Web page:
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Vaccines (Basel). 2015 Sep 10;3(3):703-29. doi: 10.3390/vaccines3030703.

The Role of Indoleamine 2, 3-Dioxygenase in Immune Suppression and Autoimmunity.

Author information

1
Center for Health Disparities and Molecular Medicine, Department of Basic Sciences, Loma Linda University School of Medicine, Loma Linda, CA 92354, USA. jmbongue@llu.edu.
2
Center for Health Disparities and Molecular Medicine, Department of Basic Sciences, Loma Linda University School of Medicine, Loma Linda, CA 92354, USA. dnicholas@llu.edu.
3
California Baptist University, Riverside, CA 92504, USA. t2torrez722@gmail.com.
4
Center for Health Disparities and Molecular Medicine, Department of Basic Sciences, Loma Linda University School of Medicine, Loma Linda, CA 92354, USA. nkim@llu.edu.
5
Department of Molecular Biology, Chonbuk National University, Jeon-Ju 54896, Korea. nkim@llu.edu.
6
Endocrinology Section, JL Pettis Memorial VA Medical Center, Loma Linda, CA 92357, USA. Anthony.firek@va.gov.
7
Center for Health Disparities and Molecular Medicine, Department of Basic Sciences, Loma Linda University School of Medicine, Loma Linda, CA 92354, USA. blangridge@llu.edu.

Abstract

Indoleamine 2, 3-dioxygenase (IDO) is the first and rate limiting catabolic enzyme in the degradation pathway of the essential amino acid tryptophan. By cleaving the aromatic indole ring of tryptophan, IDO initiates the production of a variety of tryptophan degradation products called "kynurenines" that are known to exert important immuno-regulatory functions. Because tryptophan must be supplied in the diet, regulation of tryptophan catabolism may exert profound effects by activating or inhibiting metabolism and immune responses. Important for survival, the regulation of IDO biosynthesis and its activity in cells of the immune system can critically alter their responses to immunological insults, such as infection, autoimmunity and cancer. In this review, we assess how IDO-mediated catabolism of tryptophan can modulate the immune system to arrest inflammation, suppress immunity to cancer and inhibit allergy, autoimmunity and the rejection of transplanted tissues. Finally, we examine how vaccines may enhance immune suppression of autoimmunity through the upregulation of IDO biosynthesis in human dendritic cells.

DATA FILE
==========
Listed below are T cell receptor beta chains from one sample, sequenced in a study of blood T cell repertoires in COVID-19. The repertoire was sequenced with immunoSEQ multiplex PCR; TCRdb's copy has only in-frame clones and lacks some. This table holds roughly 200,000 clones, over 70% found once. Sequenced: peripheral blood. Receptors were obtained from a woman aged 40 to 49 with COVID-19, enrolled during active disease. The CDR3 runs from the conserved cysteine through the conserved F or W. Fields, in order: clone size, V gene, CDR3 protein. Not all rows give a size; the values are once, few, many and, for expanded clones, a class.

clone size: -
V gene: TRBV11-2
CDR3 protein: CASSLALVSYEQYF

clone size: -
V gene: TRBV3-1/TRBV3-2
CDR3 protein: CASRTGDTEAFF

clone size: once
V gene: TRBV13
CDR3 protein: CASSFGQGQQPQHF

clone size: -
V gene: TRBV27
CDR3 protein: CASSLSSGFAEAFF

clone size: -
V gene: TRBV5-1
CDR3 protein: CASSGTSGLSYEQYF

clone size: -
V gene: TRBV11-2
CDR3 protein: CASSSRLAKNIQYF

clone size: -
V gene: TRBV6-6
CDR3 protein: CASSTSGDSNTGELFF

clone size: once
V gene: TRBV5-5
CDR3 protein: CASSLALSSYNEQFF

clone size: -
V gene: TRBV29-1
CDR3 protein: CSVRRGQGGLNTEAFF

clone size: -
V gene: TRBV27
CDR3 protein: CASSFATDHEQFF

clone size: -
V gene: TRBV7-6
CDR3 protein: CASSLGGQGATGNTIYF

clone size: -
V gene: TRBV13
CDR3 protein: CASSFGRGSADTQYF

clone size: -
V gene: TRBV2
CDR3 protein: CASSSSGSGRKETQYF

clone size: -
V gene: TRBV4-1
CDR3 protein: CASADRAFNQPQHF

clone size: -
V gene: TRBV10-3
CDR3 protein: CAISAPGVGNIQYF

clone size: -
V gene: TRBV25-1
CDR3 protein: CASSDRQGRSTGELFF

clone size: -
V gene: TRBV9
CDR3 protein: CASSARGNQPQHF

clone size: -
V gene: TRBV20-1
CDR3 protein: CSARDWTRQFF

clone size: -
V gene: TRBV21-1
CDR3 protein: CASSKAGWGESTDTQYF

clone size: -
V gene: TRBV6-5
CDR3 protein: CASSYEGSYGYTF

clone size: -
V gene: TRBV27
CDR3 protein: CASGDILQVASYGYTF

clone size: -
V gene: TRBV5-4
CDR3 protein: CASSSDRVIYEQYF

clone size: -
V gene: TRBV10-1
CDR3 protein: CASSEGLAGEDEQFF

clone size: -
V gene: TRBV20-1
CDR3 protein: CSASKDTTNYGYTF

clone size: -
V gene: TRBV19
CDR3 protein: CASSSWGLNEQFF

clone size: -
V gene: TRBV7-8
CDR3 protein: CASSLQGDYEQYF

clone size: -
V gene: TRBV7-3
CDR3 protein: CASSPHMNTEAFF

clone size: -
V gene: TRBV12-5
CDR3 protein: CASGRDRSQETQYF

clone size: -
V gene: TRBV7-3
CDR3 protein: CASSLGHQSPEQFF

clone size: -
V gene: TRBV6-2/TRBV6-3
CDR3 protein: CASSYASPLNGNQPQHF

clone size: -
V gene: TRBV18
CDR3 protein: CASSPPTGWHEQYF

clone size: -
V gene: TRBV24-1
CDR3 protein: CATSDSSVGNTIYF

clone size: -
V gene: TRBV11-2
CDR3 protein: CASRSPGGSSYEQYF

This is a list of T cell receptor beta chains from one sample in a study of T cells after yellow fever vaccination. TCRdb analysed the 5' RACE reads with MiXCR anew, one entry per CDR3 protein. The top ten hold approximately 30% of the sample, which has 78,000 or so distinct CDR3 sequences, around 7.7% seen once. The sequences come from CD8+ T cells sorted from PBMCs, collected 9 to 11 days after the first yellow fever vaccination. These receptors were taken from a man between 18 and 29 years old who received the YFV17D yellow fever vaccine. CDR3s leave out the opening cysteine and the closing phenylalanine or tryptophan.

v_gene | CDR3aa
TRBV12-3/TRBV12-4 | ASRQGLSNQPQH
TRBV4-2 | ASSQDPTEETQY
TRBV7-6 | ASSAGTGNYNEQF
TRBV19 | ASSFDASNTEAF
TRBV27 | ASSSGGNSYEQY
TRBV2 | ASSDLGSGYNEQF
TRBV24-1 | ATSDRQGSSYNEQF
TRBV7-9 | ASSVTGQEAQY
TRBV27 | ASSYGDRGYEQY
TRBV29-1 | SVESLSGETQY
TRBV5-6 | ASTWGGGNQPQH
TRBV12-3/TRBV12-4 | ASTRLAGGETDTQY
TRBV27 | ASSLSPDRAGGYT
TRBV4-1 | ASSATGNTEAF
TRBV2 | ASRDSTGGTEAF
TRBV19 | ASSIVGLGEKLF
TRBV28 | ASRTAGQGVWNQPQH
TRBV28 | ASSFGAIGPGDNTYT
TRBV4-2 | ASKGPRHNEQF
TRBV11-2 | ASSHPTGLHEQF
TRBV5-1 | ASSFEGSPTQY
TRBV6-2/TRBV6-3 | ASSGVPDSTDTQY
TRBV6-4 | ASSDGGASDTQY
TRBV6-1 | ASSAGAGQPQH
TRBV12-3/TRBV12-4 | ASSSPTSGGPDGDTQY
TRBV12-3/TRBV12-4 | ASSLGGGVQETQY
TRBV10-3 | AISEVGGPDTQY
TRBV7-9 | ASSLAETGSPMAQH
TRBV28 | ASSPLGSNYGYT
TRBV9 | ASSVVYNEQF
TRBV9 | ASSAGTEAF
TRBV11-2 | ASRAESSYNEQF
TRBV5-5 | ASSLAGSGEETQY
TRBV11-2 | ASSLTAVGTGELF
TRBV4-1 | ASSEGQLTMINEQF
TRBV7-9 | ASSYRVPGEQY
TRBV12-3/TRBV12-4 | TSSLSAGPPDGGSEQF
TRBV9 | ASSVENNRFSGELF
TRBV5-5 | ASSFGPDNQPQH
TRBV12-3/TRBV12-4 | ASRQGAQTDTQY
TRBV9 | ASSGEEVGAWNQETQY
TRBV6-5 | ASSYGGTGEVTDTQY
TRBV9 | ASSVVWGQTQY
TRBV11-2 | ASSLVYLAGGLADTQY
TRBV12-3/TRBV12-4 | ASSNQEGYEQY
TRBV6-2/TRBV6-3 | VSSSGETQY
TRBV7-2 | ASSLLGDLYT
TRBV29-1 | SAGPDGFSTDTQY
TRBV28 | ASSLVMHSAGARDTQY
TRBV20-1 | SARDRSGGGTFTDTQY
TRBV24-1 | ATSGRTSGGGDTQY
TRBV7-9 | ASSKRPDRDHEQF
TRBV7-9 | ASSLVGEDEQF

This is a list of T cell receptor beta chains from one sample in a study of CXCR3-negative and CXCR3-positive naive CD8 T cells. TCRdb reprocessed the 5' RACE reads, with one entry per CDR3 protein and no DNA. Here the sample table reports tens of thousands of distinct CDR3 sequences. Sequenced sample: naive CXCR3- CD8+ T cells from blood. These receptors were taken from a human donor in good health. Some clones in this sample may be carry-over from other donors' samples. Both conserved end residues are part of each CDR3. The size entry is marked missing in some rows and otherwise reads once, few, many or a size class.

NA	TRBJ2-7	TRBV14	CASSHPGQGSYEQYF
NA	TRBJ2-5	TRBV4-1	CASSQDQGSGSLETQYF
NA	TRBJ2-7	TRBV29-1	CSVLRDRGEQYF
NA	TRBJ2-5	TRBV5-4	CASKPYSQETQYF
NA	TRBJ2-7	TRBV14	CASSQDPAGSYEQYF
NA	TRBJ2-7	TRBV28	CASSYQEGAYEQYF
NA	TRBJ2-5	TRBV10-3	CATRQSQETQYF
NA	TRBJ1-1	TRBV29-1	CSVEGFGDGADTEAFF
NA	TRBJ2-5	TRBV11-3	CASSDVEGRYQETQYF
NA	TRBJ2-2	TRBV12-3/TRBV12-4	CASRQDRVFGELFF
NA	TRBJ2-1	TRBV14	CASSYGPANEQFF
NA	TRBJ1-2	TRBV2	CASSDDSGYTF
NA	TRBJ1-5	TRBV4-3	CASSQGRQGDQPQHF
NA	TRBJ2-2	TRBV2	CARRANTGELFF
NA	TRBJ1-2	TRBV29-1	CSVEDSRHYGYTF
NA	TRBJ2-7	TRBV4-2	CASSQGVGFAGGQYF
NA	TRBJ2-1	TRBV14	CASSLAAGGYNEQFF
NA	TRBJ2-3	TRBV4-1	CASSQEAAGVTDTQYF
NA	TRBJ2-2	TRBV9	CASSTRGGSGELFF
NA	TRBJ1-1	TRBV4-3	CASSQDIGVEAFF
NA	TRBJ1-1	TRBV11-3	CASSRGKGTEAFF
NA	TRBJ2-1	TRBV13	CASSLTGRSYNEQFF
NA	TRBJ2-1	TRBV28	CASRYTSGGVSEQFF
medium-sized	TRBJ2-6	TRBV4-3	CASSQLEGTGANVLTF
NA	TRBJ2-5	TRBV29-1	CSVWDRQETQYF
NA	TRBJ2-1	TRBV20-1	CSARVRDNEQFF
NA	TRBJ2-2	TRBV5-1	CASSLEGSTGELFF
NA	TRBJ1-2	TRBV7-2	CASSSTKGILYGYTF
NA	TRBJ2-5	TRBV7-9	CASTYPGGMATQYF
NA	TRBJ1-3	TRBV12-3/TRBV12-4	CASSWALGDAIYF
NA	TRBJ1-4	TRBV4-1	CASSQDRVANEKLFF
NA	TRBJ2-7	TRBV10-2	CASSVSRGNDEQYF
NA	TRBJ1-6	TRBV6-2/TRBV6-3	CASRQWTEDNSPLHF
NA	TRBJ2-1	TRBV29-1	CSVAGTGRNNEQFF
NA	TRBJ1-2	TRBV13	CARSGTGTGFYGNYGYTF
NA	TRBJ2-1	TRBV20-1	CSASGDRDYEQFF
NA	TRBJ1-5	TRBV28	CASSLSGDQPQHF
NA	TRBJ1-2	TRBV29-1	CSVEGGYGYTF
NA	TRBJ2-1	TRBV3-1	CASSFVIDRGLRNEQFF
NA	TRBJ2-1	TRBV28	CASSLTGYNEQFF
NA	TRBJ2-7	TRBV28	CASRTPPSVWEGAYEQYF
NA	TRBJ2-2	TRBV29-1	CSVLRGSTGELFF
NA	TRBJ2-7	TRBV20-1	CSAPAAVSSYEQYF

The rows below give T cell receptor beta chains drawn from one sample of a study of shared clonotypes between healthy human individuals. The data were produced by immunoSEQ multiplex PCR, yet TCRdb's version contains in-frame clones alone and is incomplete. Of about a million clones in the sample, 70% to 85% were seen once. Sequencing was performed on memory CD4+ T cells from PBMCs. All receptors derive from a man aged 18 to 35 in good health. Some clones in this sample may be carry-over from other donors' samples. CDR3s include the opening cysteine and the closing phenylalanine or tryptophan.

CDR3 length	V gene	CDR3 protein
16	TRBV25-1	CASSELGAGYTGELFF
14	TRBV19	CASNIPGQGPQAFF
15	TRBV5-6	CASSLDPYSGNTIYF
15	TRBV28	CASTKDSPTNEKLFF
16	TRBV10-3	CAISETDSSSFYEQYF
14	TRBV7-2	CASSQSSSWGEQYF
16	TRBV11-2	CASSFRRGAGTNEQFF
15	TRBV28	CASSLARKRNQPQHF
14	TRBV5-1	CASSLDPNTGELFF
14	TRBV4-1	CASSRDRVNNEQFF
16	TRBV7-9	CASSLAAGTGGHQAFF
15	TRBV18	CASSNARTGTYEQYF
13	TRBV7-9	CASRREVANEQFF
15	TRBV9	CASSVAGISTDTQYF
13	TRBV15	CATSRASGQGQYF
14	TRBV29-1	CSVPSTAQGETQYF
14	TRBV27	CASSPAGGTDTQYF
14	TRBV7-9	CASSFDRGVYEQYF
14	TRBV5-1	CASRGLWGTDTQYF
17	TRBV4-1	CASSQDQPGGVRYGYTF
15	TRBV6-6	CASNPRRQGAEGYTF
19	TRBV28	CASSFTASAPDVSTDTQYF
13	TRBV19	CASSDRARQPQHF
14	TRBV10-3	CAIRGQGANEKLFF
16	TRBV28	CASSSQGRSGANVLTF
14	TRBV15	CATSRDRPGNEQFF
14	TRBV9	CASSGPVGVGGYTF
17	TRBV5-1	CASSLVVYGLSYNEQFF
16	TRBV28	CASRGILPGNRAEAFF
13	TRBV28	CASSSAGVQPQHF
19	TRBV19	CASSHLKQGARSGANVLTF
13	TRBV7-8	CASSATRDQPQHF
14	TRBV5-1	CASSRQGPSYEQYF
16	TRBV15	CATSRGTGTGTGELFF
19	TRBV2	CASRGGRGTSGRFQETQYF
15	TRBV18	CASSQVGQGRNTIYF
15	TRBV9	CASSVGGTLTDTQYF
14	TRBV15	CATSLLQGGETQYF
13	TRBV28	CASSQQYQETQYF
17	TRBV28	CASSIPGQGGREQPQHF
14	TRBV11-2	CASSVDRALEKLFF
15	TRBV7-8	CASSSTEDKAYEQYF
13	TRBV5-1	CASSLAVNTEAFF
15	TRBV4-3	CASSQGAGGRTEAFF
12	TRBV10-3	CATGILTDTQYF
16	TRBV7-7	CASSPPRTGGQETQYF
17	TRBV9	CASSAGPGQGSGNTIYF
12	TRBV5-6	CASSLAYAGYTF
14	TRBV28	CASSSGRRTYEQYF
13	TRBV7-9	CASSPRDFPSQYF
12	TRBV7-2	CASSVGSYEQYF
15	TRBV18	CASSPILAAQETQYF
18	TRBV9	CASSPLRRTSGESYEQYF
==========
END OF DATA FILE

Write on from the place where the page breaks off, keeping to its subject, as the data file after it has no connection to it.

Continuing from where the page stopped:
KEYWORDS:

CTB-INS; Indoleamine 2, 3-dioxygenase; NF-κB; Tryptophan; Vaccine

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